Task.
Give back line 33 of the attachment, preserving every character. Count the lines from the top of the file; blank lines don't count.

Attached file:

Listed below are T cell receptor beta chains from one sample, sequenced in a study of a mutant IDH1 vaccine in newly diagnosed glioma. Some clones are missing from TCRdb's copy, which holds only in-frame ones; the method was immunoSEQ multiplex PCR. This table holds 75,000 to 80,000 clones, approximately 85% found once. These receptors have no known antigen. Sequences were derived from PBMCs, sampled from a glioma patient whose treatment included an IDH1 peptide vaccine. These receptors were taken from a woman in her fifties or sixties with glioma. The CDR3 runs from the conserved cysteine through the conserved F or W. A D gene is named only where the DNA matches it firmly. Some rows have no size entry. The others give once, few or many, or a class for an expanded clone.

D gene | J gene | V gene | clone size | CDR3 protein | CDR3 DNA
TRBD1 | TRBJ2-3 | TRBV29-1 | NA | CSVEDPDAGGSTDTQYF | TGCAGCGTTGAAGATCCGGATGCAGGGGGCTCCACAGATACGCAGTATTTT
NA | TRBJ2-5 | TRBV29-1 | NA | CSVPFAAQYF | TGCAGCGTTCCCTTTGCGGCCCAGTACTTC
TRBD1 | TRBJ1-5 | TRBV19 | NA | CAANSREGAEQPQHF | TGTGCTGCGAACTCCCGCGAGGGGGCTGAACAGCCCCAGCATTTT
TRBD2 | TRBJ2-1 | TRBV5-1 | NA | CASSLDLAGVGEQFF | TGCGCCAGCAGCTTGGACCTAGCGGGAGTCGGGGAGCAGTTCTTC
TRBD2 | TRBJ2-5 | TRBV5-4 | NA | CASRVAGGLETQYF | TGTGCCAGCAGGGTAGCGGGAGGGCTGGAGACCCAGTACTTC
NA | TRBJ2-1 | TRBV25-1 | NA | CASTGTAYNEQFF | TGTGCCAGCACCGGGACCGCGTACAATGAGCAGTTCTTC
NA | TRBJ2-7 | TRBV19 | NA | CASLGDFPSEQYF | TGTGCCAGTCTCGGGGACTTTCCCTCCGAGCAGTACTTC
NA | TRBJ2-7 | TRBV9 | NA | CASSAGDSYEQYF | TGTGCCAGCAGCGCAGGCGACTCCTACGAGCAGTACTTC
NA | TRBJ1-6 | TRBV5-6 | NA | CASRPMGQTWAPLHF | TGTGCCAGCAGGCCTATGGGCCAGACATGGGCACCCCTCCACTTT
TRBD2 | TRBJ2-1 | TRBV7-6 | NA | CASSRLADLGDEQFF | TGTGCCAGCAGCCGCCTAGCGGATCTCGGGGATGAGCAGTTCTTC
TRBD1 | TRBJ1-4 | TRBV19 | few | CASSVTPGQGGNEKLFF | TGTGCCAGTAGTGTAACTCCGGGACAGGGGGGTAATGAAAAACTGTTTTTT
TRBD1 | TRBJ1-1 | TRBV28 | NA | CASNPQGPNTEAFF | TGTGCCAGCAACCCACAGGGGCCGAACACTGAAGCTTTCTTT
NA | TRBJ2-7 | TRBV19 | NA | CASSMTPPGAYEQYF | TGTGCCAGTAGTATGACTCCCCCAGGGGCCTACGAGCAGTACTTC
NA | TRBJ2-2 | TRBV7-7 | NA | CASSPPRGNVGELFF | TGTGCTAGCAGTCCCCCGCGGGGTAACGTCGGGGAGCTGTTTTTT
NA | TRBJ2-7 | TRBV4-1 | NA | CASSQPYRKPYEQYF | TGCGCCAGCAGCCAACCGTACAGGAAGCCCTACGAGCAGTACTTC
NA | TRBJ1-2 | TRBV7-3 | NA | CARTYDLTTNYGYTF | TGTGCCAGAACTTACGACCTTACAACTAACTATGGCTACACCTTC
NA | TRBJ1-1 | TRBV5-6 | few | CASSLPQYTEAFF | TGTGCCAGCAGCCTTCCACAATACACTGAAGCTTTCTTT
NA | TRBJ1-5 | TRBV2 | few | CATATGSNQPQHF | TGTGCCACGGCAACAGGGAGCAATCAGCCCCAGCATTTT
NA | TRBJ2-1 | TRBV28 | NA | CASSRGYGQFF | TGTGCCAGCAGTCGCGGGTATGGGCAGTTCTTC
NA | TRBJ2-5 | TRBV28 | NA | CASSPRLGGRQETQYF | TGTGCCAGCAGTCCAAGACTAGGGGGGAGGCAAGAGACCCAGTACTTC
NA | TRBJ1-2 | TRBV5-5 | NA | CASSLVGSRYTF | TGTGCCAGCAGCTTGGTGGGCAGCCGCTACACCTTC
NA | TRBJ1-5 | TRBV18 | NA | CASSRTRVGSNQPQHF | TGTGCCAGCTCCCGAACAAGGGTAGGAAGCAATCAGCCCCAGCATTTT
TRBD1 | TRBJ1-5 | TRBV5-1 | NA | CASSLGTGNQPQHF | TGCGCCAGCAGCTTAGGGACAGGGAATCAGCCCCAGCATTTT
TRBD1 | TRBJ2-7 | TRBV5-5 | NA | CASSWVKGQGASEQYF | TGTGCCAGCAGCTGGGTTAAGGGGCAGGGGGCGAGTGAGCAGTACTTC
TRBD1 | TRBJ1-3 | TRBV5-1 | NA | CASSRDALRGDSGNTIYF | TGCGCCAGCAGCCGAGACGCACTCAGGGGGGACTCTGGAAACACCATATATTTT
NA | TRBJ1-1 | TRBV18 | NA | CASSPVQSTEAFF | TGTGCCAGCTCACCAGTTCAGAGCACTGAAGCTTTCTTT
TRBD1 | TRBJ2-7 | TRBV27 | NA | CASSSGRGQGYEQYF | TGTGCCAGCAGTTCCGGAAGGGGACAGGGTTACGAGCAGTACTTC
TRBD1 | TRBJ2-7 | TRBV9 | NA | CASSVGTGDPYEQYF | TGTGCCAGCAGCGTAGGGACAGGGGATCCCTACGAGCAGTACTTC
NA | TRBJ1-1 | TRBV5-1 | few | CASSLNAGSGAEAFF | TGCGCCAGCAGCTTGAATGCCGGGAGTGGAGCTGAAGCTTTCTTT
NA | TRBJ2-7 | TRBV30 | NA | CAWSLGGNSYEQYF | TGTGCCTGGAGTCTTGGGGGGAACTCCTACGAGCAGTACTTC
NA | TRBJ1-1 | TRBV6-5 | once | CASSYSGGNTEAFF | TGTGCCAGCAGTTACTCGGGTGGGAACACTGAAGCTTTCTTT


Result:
NA | TRBJ1-1 | TRBV6-5 | once | CASSYSGGNTEAFF | TGTGCCAGCAGTTACTCGGGTGGGAACACTGAAGCTTTCTTT